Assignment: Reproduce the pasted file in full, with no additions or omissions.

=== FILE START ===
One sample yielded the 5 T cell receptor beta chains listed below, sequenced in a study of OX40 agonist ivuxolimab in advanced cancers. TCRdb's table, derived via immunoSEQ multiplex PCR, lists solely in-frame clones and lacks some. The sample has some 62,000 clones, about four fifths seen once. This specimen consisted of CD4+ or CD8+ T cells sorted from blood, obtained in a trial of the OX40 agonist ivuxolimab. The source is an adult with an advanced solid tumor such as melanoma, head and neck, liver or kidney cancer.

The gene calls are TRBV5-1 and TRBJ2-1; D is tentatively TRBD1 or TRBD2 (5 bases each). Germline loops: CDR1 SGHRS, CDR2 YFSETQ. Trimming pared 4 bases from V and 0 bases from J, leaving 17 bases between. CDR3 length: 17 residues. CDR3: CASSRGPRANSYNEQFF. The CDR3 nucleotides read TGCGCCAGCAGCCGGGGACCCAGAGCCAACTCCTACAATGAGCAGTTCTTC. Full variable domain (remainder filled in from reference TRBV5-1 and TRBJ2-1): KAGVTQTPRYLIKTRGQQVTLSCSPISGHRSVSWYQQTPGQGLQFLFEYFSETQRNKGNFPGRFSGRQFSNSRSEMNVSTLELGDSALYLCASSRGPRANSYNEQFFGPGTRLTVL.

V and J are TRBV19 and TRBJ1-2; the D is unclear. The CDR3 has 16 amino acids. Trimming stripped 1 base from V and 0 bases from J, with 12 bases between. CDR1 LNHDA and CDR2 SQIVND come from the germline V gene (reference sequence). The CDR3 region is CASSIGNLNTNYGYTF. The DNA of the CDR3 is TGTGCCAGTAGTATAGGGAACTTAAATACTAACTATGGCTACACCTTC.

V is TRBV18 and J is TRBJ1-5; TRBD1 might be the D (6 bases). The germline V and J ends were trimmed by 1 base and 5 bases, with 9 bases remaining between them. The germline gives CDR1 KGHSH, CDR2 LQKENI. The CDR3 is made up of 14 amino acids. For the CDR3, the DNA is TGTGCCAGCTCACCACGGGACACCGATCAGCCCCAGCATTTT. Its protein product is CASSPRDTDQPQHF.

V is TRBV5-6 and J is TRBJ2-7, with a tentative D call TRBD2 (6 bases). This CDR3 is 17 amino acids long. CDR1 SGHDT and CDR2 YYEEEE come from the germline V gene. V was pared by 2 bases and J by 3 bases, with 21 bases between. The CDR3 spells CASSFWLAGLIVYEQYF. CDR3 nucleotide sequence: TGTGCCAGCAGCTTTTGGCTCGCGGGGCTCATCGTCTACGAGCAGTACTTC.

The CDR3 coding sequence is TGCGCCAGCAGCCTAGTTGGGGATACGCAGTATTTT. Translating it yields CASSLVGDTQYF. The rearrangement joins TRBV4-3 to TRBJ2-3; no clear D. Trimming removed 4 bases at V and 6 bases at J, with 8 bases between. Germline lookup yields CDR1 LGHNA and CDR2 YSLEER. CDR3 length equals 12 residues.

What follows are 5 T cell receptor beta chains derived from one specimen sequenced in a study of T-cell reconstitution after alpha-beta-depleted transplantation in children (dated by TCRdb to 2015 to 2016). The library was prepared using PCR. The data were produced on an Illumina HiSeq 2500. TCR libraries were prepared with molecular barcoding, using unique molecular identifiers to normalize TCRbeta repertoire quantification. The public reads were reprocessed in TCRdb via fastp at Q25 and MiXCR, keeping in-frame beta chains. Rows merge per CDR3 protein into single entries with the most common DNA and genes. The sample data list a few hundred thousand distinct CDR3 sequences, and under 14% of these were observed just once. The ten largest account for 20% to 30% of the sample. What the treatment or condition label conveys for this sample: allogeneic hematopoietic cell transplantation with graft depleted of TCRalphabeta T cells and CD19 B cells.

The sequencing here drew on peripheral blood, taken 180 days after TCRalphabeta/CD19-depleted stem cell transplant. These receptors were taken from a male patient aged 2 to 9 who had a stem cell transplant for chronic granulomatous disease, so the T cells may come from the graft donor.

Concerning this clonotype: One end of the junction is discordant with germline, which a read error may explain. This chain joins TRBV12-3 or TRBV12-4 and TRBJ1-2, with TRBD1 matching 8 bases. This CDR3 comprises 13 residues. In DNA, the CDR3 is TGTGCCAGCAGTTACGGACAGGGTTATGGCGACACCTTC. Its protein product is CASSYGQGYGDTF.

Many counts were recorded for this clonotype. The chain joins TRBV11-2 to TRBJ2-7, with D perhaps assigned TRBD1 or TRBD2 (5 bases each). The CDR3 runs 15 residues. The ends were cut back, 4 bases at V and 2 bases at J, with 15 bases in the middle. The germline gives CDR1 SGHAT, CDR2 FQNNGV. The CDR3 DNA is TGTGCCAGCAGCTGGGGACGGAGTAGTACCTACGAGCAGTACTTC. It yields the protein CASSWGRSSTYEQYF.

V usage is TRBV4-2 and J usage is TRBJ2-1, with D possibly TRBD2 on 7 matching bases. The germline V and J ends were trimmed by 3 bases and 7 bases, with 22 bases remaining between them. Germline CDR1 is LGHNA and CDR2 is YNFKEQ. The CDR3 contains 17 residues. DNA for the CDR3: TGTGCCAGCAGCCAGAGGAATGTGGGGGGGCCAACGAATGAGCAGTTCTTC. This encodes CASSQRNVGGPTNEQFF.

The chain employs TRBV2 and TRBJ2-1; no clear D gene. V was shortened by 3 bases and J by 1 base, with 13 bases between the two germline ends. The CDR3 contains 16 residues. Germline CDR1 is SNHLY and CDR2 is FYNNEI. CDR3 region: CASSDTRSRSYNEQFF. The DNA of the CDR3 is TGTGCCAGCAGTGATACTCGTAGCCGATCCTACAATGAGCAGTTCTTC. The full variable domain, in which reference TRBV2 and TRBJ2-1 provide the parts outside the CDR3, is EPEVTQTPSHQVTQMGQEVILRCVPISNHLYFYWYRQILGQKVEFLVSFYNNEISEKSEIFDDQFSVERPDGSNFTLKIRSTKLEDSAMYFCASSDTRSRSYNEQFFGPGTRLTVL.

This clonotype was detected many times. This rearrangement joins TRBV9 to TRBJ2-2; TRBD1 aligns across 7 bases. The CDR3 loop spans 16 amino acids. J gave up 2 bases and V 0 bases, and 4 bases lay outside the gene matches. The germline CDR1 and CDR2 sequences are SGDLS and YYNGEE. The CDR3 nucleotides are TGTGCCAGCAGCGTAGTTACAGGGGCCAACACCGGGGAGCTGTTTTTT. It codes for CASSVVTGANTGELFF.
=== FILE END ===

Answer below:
One sample yielded the 5 T cell receptor beta chains listed below, sequenced in a study of OX40 agonist ivuxolimab in advanced cancers. TCRdb's table, derived via immunoSEQ multiplex PCR, lists solely in-frame clones and lacks some. The sample has some 62,000 clones, about four fifths seen once. This specimen consisted of CD4+ or CD8+ T cells sorted from blood, obtained in a trial of the OX40 agonist ivuxolimab. The source is an adult with an advanced solid tumor such as melanoma, head and neck, liver or kidney cancer.

The gene calls are TRBV5-1 and TRBJ2-1; D is tentatively TRBD1 or TRBD2 (5 bases each). Germline loops: CDR1 SGHRS, CDR2 YFSETQ. Trimming pared 4 bases from V and 0 bases from J, leaving 17 bases between. CDR3 length: 17 residues. CDR3: CASSRGPRANSYNEQFF. The CDR3 nucleotides read TGCGCCAGCAGCCGGGGACCCAGAGCCAACTCCTACAATGAGCAGTTCTTC. Full variable domain (remainder filled in from reference TRBV5-1 and TRBJ2-1): KAGVTQTPRYLIKTRGQQVTLSCSPISGHRSVSWYQQTPGQGLQFLFEYFSETQRNKGNFPGRFSGRQFSNSRSEMNVSTLELGDSALYLCASSRGPRANSYNEQFFGPGTRLTVL.

V and J are TRBV19 and TRBJ1-2; the D is unclear. The CDR3 has 16 amino acids. Trimming stripped 1 base from V and 0 bases from J, with 12 bases between. CDR1 LNHDA and CDR2 SQIVND come from the germline V gene (reference sequence). The CDR3 region is CASSIGNLNTNYGYTF. The DNA of the CDR3 is TGTGCCAGTAGTATAGGGAACTTAAATACTAACTATGGCTACACCTTC.

V is TRBV18 and J is TRBJ1-5; TRBD1 might be the D (6 bases). The germline V and J ends were trimmed by 1 base and 5 bases, with 9 bases remaining between them. The germline gives CDR1 KGHSH, CDR2 LQKENI. The CDR3 is made up of 14 amino acids. For the CDR3, the DNA is TGTGCCAGCTCACCACGGGACACCGATCAGCCCCAGCATTTT. Its protein product is CASSPRDTDQPQHF.

V is TRBV5-6 and J is TRBJ2-7, with a tentative D call TRBD2 (6 bases). This CDR3 is 17 amino acids long. CDR1 SGHDT and CDR2 YYEEEE come from the germline V gene. V was pared by 2 bases and J by 3 bases, with 21 bases between. The CDR3 spells CASSFWLAGLIVYEQYF. CDR3 nucleotide sequence: TGTGCCAGCAGCTTTTGGCTCGCGGGGCTCATCGTCTACGAGCAGTACTTC.

The CDR3 coding sequence is TGCGCCAGCAGCCTAGTTGGGGATACGCAGTATTTT. Translating it yields CASSLVGDTQYF. The rearrangement joins TRBV4-3 to TRBJ2-3; no clear D. Trimming removed 4 bases at V and 6 bases at J, with 8 bases between. Germline lookup yields CDR1 LGHNA and CDR2 YSLEER. CDR3 length equals 12 residues.

What follows are 5 T cell receptor beta chains derived from one specimen sequenced in a study of T-cell reconstitution after alpha-beta-depleted transplantation in children (dated by TCRdb to 2015 to 2016). The library was prepared using PCR. The data were produced on an Illumina HiSeq 2500. TCR libraries were prepared with molecular barcoding, using unique molecular identifiers to normalize TCRbeta repertoire quantification. The public reads were reprocessed in TCRdb via fastp at Q25 and MiXCR, keeping in-frame beta chains. Rows merge per CDR3 protein into single entries with the most common DNA and genes. The sample data list a few hundred thousand distinct CDR3 sequences, and under 14% of these were observed just once. The ten largest account for 20% to 30% of the sample. What the treatment or condition label conveys for this sample: allogeneic hematopoietic cell transplantation with graft depleted of TCRalphabeta T cells and CD19 B cells.

The sequencing here drew on peripheral blood, taken 180 days after TCRalphabeta/CD19-depleted stem cell transplant. These receptors were taken from a male patient aged 2 to 9 who had a stem cell transplant for chronic granulomatous disease, so the T cells may come from the graft donor.

Concerning this clonotype: One end of the junction is discordant with germline, which a read error may explain. This chain joins TRBV12-3 or TRBV12-4 and TRBJ1-2, with TRBD1 matching 8 bases. This CDR3 comprises 13 residues. In DNA, the CDR3 is TGTGCCAGCAGTTACGGACAGGGTTATGGCGACACCTTC. Its protein product is CASSYGQGYGDTF.

Many counts were recorded for this clonotype. The chain joins TRBV11-2 to TRBJ2-7, with D perhaps assigned TRBD1 or TRBD2 (5 bases each). The CDR3 runs 15 residues. The ends were cut back, 4 bases at V and 2 bases at J, with 15 bases in the middle. The germline gives CDR1 SGHAT, CDR2 FQNNGV. The CDR3 DNA is TGTGCCAGCAGCTGGGGACGGAGTAGTACCTACGAGCAGTACTTC. It yields the protein CASSWGRSSTYEQYF.

V usage is TRBV4-2 and J usage is TRBJ2-1, with D possibly TRBD2 on 7 matching bases. The germline V and J ends were trimmed by 3 bases and 7 bases, with 22 bases remaining between them. Germline CDR1 is LGHNA and CDR2 is YNFKEQ. The CDR3 contains 17 residues. DNA for the CDR3: TGTGCCAGCAGCCAGAGGAATGTGGGGGGGCCAACGAATGAGCAGTTCTTC. This encodes CASSQRNVGGPTNEQFF.

The chain employs TRBV2 and TRBJ2-1; no clear D gene. V was shortened by 3 bases and J by 1 base, with 13 bases between the two germline ends. The CDR3 contains 16 residues. Germline CDR1 is SNHLY and CDR2 is FYNNEI. CDR3 region: CASSDTRSRSYNEQFF. The DNA of the CDR3 is TGTGCCAGCAGTGATACTCGTAGCCGATCCTACAATGAGCAGTTCTTC. The full variable domain, in which reference TRBV2 and TRBJ2-1 provide the parts outside the CDR3, is EPEVTQTPSHQVTQMGQEVILRCVPISNHLYFYWYRQILGQKVEFLVSFYNNEISEKSEIFDDQFSVERPDGSNFTLKIRSTKLEDSAMYFCASSDTRSRSYNEQFFGPGTRLTVL.

This clonotype was detected many times. This rearrangement joins TRBV9 to TRBJ2-2; TRBD1 aligns across 7 bases. The CDR3 loop spans 16 amino acids. J gave up 2 bases and V 0 bases, and 4 bases lay outside the gene matches. The germline CDR1 and CDR2 sequences are SGDLS and YYNGEE. The CDR3 nucleotides are TGTGCCAGCAGCGTAGTTACAGGGGCCAACACCGGGGAGCTGTTTTTT. It codes for CASSVVTGANTGELFF.